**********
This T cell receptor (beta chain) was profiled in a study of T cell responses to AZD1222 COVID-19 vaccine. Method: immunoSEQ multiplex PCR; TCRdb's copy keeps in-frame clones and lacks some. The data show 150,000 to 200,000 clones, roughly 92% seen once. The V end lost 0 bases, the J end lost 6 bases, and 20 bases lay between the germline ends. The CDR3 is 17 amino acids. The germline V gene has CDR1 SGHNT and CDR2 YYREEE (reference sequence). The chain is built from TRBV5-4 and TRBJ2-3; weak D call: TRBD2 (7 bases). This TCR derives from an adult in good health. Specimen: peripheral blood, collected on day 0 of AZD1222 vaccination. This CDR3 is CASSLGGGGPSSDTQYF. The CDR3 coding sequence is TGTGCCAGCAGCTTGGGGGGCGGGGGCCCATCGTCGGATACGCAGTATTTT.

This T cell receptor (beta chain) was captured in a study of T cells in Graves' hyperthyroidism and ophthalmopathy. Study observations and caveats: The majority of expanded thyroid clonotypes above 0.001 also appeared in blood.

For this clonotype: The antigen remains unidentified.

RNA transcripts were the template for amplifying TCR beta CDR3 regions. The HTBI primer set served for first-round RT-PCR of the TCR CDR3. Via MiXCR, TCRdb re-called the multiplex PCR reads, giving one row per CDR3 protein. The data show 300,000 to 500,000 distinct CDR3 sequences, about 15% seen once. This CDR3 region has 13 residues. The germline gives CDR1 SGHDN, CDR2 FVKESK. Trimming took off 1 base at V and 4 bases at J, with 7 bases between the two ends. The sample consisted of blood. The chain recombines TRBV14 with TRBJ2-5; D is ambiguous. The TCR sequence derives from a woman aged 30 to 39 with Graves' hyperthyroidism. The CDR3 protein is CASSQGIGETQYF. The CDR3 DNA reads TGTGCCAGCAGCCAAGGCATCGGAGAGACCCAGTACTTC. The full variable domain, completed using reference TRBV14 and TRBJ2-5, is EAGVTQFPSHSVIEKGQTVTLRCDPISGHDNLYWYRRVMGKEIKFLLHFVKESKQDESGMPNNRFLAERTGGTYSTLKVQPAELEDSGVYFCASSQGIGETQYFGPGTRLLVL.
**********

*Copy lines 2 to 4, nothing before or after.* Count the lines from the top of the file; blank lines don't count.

This T cell receptor (beta chain) was captured in a study of T cells in Graves' hyperthyroidism and ophthalmopathy. Study observations and caveats: The majority of expanded thyroid clonotypes above 0.001 also appeared in blood.

For this clonotype: The antigen remains unidentified.

RNA transcripts were the template for amplifying TCR beta CDR3 regions. The HTBI primer set served for first-round RT-PCR of the TCR CDR3. Via MiXCR, TCRdb re-called the multiplex PCR reads, giving one row per CDR3 protein. The data show 300,000 to 500,000 distinct CDR3 sequences, about 15% seen once. This CDR3 region has 13 residues. The germline gives CDR1 SGHDN, CDR2 FVKESK. Trimming took off 1 base at V and 4 bases at J, with 7 bases between the two ends. The sample consisted of blood. The chain recombines TRBV14 with TRBJ2-5; D is ambiguous. The TCR sequence derives from a woman aged 30 to 39 with Graves' hyperthyroidism. The CDR3 protein is CASSQGIGETQYF. The CDR3 DNA reads TGTGCCAGCAGCCAAGGCATCGGAGAGACCCAGTACTTC. The full variable domain, completed using reference TRBV14 and TRBJ2-5, is EAGVTQFPSHSVIEKGQTVTLRCDPISGHDNLYWYRRVMGKEIKFLLHFVKESKQDESGMPNNRFLAERTGGTYSTLKVQPAELEDSGVYFCASSQGIGETQYFGPGTRLLVL.